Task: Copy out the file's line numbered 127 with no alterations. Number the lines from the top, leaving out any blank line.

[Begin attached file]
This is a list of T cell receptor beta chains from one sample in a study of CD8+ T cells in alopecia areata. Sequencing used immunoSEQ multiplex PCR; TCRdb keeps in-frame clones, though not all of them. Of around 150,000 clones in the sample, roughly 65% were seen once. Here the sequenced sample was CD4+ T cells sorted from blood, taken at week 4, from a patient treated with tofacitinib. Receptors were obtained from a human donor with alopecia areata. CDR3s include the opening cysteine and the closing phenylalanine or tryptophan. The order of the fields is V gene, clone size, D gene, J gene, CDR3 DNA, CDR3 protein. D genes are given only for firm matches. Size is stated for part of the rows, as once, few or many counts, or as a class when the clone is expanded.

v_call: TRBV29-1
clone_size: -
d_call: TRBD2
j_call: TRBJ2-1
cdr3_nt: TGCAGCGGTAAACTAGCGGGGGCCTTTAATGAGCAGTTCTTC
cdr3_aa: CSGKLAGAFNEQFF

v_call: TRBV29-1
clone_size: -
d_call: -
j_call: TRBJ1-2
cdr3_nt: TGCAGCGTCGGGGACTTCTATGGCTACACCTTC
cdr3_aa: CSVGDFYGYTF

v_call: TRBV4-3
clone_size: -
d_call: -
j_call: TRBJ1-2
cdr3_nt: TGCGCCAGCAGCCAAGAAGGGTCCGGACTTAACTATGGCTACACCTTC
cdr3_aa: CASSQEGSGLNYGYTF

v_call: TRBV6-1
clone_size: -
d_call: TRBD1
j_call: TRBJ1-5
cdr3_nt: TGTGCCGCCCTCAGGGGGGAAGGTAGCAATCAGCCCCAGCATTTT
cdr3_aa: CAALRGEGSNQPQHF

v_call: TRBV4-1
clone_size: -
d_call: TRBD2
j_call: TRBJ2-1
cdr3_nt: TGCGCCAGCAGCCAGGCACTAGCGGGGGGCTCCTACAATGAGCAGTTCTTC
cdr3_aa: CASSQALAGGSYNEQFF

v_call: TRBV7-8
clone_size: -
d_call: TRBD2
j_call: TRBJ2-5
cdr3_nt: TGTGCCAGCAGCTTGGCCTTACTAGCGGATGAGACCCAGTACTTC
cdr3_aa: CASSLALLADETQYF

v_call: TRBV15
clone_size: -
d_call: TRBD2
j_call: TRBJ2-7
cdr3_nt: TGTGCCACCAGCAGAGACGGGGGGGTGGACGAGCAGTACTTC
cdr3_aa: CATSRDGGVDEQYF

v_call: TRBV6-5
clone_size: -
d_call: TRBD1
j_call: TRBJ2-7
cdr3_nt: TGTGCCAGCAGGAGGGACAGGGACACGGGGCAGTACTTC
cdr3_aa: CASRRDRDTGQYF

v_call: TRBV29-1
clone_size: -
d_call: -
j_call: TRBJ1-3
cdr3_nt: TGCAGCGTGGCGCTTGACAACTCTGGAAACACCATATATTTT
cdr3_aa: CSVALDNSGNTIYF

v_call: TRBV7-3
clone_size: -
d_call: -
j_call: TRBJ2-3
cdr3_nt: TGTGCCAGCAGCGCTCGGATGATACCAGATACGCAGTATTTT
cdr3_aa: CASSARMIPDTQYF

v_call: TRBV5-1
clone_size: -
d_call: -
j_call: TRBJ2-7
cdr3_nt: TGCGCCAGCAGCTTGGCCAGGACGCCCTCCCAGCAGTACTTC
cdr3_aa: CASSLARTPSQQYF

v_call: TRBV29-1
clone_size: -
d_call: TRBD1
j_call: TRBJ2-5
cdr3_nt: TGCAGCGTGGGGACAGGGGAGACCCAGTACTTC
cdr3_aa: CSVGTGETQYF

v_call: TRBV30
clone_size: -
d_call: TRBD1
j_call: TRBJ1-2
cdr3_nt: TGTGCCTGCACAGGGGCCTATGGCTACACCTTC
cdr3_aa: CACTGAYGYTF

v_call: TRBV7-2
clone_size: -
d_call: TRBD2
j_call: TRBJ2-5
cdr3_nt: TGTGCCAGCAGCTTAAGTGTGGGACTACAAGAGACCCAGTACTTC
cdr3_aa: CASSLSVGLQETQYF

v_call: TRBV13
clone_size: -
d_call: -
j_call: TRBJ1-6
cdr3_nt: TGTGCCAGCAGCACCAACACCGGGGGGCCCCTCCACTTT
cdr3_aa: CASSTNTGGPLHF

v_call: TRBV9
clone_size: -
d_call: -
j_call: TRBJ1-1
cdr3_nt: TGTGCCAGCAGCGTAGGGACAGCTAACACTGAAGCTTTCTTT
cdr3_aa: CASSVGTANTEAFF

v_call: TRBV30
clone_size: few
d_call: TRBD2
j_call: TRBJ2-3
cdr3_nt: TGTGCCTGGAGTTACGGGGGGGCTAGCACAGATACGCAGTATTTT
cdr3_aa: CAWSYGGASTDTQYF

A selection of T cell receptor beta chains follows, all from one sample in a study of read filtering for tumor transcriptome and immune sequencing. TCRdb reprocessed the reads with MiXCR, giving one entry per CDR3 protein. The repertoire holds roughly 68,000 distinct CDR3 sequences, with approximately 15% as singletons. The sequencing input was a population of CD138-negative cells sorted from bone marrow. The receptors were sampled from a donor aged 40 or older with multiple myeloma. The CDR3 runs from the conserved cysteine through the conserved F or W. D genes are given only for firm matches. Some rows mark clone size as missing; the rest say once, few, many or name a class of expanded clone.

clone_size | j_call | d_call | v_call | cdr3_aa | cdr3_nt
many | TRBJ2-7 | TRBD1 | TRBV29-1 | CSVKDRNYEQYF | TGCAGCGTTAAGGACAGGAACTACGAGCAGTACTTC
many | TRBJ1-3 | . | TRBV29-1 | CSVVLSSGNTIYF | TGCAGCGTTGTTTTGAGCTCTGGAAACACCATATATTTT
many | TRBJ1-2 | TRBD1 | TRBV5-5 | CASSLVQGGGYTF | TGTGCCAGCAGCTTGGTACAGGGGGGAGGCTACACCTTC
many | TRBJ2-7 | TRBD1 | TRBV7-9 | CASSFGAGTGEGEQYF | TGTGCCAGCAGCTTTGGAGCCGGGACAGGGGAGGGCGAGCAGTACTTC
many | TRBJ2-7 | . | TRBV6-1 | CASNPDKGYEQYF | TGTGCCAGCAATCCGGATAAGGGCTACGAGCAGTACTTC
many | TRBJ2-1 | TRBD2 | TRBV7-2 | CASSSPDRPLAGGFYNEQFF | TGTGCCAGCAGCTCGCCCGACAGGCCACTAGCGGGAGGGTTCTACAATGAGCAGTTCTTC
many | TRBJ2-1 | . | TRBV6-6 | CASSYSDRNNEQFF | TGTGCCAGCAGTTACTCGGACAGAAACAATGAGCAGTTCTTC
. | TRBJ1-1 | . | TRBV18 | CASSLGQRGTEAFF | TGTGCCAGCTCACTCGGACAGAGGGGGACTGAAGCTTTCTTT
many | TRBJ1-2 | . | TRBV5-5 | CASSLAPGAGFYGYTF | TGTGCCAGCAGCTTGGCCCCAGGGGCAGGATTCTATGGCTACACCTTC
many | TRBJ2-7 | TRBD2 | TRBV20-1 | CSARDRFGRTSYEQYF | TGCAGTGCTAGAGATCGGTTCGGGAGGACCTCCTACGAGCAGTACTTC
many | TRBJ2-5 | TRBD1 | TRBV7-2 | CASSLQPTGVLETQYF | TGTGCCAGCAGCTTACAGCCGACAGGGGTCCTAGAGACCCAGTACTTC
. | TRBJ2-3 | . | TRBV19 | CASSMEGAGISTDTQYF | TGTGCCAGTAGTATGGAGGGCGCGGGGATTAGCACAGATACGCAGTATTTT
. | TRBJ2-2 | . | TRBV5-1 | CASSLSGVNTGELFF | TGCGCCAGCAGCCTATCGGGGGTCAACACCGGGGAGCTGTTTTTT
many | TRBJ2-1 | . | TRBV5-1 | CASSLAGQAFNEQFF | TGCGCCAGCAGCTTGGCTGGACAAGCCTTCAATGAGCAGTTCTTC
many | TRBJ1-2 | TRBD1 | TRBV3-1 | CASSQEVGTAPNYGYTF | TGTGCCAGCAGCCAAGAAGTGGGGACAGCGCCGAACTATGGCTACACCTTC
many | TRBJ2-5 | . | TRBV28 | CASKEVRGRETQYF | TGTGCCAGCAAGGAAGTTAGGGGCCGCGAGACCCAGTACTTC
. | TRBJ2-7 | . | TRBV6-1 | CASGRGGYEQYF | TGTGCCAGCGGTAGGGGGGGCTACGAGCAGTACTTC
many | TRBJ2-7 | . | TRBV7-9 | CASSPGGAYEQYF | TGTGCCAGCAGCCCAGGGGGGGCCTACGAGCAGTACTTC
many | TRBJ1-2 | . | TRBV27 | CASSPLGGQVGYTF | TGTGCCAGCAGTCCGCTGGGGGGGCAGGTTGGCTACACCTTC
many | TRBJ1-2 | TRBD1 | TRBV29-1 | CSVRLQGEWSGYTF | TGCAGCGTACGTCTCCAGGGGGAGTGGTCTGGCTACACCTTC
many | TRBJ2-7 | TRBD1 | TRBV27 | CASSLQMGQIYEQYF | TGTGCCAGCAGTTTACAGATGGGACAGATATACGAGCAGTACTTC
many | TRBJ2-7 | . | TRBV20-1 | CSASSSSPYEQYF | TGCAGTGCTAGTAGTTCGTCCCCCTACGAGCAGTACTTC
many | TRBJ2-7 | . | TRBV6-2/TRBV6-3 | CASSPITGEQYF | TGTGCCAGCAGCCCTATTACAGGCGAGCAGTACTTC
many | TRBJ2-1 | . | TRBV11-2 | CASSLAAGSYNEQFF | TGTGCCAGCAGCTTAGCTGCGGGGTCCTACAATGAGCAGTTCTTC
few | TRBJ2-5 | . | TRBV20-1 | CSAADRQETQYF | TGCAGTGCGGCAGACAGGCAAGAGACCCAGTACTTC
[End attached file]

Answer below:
many | TRBJ2-7 | . | TRBV20-1 | CSASSSSPYEQYF | TGCAGTGCTAGTAGTTCGTCCCCCTACGAGCAGTACTTC